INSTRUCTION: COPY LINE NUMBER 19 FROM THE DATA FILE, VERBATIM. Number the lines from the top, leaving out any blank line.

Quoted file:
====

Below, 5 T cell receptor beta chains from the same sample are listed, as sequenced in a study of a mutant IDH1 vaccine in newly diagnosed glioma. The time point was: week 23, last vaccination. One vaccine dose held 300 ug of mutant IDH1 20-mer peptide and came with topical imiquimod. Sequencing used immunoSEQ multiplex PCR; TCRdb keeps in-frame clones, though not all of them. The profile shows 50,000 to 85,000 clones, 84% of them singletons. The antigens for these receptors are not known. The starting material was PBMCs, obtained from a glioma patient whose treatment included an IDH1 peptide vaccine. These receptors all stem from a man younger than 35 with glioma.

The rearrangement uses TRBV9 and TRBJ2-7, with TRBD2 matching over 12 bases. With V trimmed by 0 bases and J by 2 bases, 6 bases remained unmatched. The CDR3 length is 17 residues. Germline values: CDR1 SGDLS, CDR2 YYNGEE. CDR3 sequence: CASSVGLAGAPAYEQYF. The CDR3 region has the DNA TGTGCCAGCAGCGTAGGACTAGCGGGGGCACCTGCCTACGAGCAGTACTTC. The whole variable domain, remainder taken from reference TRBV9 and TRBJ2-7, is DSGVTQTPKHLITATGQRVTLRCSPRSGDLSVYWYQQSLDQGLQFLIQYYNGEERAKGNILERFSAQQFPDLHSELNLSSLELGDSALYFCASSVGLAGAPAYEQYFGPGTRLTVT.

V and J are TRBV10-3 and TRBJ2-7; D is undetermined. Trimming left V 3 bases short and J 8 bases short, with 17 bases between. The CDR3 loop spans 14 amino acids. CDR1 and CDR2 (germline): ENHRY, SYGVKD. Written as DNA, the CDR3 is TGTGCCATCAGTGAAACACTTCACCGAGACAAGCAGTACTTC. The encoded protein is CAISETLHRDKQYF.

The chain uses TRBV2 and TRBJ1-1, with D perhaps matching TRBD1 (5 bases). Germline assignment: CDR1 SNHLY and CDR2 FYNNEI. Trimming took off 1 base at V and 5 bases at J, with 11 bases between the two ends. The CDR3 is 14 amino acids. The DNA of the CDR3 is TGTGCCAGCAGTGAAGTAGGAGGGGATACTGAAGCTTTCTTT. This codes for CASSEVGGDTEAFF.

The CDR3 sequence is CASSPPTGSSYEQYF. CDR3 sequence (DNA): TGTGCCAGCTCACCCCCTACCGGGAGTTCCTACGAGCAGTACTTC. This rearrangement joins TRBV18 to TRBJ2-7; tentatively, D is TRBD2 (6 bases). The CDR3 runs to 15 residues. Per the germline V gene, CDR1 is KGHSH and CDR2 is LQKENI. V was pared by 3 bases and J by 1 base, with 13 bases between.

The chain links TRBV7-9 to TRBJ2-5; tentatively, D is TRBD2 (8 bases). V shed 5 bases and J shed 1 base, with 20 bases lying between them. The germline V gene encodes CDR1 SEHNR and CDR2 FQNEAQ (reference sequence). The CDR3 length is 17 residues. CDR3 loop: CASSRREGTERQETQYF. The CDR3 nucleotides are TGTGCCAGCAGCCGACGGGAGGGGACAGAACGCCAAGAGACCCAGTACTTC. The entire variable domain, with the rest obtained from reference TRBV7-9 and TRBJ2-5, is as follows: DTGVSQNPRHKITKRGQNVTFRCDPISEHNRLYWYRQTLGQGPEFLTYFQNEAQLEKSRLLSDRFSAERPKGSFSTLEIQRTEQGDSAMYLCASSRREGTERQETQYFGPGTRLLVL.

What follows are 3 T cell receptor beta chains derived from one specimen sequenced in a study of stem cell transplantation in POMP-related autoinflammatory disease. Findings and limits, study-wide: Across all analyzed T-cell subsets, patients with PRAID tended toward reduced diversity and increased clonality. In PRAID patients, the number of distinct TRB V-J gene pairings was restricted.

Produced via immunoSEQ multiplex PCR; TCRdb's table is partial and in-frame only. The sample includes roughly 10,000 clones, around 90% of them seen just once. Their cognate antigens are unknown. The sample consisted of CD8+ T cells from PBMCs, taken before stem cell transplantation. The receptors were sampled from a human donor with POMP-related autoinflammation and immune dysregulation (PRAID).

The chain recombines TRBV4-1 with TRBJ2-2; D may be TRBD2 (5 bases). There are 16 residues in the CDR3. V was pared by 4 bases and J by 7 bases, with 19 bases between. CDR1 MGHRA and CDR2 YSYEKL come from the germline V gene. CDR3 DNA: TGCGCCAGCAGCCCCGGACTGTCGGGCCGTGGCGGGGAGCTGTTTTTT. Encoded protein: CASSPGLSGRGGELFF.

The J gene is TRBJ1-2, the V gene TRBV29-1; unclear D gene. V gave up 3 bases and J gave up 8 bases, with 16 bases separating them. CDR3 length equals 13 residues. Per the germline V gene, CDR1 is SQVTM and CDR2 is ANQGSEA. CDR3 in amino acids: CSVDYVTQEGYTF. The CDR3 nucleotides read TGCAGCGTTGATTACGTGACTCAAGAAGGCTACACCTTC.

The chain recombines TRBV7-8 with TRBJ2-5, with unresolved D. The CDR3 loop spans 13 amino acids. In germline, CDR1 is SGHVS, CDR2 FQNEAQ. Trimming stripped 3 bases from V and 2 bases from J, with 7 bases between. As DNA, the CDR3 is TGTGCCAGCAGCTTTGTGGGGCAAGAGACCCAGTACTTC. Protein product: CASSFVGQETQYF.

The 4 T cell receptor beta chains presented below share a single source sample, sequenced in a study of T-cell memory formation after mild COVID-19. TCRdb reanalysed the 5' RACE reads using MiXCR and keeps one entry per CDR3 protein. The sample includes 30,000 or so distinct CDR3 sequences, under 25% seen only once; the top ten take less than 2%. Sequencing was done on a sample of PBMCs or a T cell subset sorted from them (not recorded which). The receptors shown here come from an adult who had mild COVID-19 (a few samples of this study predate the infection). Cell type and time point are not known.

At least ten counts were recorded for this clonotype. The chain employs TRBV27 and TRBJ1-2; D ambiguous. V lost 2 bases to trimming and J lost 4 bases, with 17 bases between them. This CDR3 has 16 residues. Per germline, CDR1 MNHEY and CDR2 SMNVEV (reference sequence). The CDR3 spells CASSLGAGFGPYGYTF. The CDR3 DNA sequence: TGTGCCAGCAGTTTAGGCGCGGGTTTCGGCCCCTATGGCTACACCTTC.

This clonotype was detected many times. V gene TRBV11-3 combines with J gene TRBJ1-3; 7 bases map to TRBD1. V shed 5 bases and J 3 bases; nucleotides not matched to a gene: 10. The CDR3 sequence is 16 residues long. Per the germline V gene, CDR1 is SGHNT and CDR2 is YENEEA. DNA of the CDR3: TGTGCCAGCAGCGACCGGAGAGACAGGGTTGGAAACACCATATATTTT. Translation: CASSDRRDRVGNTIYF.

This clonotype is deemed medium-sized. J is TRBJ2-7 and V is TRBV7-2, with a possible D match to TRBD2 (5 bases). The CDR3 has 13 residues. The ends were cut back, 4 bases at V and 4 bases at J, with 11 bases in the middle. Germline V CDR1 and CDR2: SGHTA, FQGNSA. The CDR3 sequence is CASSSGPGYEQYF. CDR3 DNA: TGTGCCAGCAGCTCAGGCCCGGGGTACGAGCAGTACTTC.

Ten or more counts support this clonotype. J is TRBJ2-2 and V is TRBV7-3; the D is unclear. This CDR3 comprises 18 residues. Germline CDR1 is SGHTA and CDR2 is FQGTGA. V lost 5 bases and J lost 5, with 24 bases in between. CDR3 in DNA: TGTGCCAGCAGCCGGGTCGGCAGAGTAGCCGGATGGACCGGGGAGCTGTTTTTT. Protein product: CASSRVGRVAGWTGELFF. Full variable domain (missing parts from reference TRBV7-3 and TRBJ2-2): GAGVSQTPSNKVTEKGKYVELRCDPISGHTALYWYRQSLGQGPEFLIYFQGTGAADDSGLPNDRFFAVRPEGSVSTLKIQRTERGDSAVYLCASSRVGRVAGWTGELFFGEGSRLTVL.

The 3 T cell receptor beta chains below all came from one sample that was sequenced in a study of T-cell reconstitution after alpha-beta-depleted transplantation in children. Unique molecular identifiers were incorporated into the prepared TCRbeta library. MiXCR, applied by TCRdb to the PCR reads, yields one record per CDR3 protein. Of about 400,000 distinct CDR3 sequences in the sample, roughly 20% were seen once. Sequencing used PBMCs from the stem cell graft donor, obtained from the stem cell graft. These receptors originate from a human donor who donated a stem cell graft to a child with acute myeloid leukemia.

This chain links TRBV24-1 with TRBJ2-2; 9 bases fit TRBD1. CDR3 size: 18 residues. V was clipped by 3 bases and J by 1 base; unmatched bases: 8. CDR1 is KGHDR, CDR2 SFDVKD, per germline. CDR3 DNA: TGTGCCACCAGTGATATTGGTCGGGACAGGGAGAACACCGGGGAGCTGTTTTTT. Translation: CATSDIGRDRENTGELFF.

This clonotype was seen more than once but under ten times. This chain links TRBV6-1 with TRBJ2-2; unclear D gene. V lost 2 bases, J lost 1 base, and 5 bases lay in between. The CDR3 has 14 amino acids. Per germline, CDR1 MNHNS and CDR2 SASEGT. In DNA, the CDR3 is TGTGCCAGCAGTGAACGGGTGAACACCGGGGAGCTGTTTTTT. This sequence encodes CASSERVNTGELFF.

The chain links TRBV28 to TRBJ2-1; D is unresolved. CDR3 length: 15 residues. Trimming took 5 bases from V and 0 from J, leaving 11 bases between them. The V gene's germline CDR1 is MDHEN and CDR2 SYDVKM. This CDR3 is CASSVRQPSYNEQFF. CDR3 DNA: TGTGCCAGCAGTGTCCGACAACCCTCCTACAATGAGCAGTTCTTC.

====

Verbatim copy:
This clonotype was seen more than once but under ten times. This chain links TRBV6-1 with TRBJ2-2; unclear D gene. V lost 2 bases, J lost 1 base, and 5 bases lay in between. The CDR3 has 14 amino acids. Per germline, CDR1 MNHNS and CDR2 SASEGT. In DNA, the CDR3 is TGTGCCAGCAGTGAACGGGTGAACACCGGGGAGCTGTTTTTT. This sequence encodes CASSERVNTGELFF.